JOHANNESBURG — South Africa will no longer distribute free infant milk to public hospitals and clinics in an effort to promote exclusive breastfeeding and lower child mortality, the health minister said Tuesday.
"South Africa is one of only 12 countries in the world where infant mortality has been on the increase and as government we have committed ourselves to changing this unacceptable situation..., said Health Minister Aaron Motsoaledi.
"Hence reducing child mortality is one of the most important priorities in our country and central to this is breastfeeding as a child survival strategy."
He was speaking at a breastfeeding summit where delegates recommended that infant formula milk should be distributed only if an authorised health practioner gave permission to mothers who, for medical reasons, could not breastfeed.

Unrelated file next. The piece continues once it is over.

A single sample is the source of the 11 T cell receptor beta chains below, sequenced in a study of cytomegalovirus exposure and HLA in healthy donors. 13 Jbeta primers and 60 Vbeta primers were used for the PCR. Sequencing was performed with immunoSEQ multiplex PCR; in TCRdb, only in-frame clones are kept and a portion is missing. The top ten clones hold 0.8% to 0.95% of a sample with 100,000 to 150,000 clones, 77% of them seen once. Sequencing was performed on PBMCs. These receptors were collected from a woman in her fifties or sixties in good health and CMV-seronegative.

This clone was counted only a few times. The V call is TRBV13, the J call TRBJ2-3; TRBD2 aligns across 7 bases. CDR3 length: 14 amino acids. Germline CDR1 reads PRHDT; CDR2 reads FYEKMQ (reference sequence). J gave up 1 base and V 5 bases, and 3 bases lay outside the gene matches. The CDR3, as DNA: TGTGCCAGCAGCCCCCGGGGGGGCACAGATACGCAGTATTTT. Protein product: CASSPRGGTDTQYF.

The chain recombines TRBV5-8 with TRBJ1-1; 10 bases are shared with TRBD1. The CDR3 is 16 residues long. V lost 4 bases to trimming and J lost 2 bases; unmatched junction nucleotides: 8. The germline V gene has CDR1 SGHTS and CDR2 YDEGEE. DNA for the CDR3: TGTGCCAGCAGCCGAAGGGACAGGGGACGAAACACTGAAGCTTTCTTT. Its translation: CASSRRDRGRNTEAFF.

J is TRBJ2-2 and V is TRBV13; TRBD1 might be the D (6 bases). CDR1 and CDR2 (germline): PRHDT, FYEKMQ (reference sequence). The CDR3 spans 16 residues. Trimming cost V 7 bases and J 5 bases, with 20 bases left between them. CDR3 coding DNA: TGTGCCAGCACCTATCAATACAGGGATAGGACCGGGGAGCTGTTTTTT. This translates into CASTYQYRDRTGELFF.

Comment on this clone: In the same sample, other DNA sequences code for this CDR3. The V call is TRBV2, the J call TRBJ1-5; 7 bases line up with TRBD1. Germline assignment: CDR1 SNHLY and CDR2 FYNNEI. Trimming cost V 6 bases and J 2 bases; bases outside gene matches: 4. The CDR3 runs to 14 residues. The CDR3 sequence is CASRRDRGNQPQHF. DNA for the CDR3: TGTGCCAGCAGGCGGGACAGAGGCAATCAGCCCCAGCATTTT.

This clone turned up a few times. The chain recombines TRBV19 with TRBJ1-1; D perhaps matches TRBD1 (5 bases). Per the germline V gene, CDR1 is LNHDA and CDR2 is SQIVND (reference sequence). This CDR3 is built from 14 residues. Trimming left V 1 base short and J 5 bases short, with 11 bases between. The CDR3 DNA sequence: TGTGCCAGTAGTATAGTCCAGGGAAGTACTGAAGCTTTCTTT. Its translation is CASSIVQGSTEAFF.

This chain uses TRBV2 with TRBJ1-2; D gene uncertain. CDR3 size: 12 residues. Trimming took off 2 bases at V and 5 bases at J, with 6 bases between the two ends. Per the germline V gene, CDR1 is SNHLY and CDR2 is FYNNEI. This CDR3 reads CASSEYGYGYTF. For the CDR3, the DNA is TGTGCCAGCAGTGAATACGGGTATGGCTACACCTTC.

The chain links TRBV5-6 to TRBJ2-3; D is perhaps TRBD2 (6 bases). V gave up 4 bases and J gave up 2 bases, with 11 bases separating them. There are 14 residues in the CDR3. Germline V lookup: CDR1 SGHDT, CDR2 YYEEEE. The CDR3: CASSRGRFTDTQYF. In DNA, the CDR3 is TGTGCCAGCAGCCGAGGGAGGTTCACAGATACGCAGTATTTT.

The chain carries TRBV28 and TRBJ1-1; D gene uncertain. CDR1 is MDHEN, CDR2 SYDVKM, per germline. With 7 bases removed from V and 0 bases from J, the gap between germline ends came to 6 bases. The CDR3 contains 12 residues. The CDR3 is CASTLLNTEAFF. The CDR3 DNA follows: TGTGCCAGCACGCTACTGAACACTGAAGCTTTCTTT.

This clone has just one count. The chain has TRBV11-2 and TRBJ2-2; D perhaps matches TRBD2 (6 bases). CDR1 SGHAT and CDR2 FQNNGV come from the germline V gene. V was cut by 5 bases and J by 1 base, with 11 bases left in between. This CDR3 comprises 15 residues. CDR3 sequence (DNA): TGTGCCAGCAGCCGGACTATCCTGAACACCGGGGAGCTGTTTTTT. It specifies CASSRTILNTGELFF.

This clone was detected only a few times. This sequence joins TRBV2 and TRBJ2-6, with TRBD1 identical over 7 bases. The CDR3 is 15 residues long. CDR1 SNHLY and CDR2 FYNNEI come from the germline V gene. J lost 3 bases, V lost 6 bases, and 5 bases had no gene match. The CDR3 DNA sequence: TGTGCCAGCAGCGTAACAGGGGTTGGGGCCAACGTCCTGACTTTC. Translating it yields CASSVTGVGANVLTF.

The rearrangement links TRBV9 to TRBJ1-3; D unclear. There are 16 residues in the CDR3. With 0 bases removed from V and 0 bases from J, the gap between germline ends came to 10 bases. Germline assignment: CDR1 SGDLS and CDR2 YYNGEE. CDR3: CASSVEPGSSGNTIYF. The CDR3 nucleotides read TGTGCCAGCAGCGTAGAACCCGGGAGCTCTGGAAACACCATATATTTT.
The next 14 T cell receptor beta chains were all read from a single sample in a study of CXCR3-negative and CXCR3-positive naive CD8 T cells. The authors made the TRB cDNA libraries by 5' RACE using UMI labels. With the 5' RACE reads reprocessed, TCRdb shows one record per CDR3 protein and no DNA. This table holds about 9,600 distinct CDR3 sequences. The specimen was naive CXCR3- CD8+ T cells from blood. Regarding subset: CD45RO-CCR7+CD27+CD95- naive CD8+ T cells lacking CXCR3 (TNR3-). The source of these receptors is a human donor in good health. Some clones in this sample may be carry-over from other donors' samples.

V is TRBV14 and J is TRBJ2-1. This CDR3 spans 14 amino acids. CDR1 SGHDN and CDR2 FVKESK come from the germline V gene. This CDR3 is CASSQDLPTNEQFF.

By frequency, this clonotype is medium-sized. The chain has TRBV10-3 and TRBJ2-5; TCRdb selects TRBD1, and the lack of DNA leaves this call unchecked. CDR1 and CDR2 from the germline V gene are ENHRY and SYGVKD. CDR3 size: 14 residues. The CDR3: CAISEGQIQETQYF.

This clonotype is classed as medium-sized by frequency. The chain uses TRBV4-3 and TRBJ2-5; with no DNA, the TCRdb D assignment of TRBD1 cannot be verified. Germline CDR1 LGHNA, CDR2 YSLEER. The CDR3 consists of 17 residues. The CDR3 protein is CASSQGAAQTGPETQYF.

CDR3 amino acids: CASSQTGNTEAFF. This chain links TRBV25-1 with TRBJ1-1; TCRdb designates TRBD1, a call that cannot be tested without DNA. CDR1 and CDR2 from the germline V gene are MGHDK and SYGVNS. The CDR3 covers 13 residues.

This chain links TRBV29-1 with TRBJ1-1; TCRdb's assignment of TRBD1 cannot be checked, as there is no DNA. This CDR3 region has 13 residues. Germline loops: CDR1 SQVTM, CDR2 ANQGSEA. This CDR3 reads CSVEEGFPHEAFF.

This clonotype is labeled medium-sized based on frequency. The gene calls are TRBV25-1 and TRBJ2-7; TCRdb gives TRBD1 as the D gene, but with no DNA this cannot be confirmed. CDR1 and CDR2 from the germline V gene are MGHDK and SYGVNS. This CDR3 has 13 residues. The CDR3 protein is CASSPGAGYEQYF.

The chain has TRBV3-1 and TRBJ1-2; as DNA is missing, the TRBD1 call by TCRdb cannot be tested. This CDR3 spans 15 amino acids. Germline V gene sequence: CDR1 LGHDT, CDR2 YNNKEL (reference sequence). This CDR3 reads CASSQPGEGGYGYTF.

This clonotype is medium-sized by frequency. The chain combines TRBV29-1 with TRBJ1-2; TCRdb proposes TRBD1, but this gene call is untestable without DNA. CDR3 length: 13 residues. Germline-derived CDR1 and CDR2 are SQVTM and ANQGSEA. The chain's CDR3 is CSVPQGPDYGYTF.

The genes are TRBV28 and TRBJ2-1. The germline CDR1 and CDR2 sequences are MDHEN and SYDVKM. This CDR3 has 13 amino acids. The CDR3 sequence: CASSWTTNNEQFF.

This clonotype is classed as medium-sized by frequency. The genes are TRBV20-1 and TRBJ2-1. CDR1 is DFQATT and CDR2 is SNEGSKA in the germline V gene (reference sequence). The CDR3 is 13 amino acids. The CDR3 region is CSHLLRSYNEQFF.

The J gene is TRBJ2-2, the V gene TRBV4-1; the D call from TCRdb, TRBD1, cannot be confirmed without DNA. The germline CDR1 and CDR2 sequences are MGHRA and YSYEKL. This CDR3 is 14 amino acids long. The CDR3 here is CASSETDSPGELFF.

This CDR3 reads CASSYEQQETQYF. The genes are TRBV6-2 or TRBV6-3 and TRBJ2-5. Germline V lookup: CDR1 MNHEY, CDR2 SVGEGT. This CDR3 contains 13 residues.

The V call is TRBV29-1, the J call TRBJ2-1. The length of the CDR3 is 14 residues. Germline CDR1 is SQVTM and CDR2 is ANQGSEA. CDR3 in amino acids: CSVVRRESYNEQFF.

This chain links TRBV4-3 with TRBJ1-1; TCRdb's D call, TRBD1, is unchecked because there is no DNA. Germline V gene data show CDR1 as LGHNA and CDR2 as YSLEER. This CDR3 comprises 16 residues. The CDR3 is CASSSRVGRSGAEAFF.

"It is undeniable that breastfeeding is the very best way to nourish babies - there is, literally, no substitute for it," he said adding that even HIV-positive mothers were encouraged to exclusively breastfeed for the first six months.
The government was concerned with the declining number of women who exclusively breastfeed in the country, and identified barriers to exclusive breastfeeding which included aggressive promotion of formula milk by manufacturers, lack of support for working mothers to breastfeed in the workplace and teenage mothers leaving their babies at home with relatives, who rely on formula feeding.
"In addition I will make regulations to enforce the international code of marketing of breastmilk substitutes.
"The promotion of sustained and exclusive breastfeeding should also be seen in the context of strengthening primary health care," the minister said.
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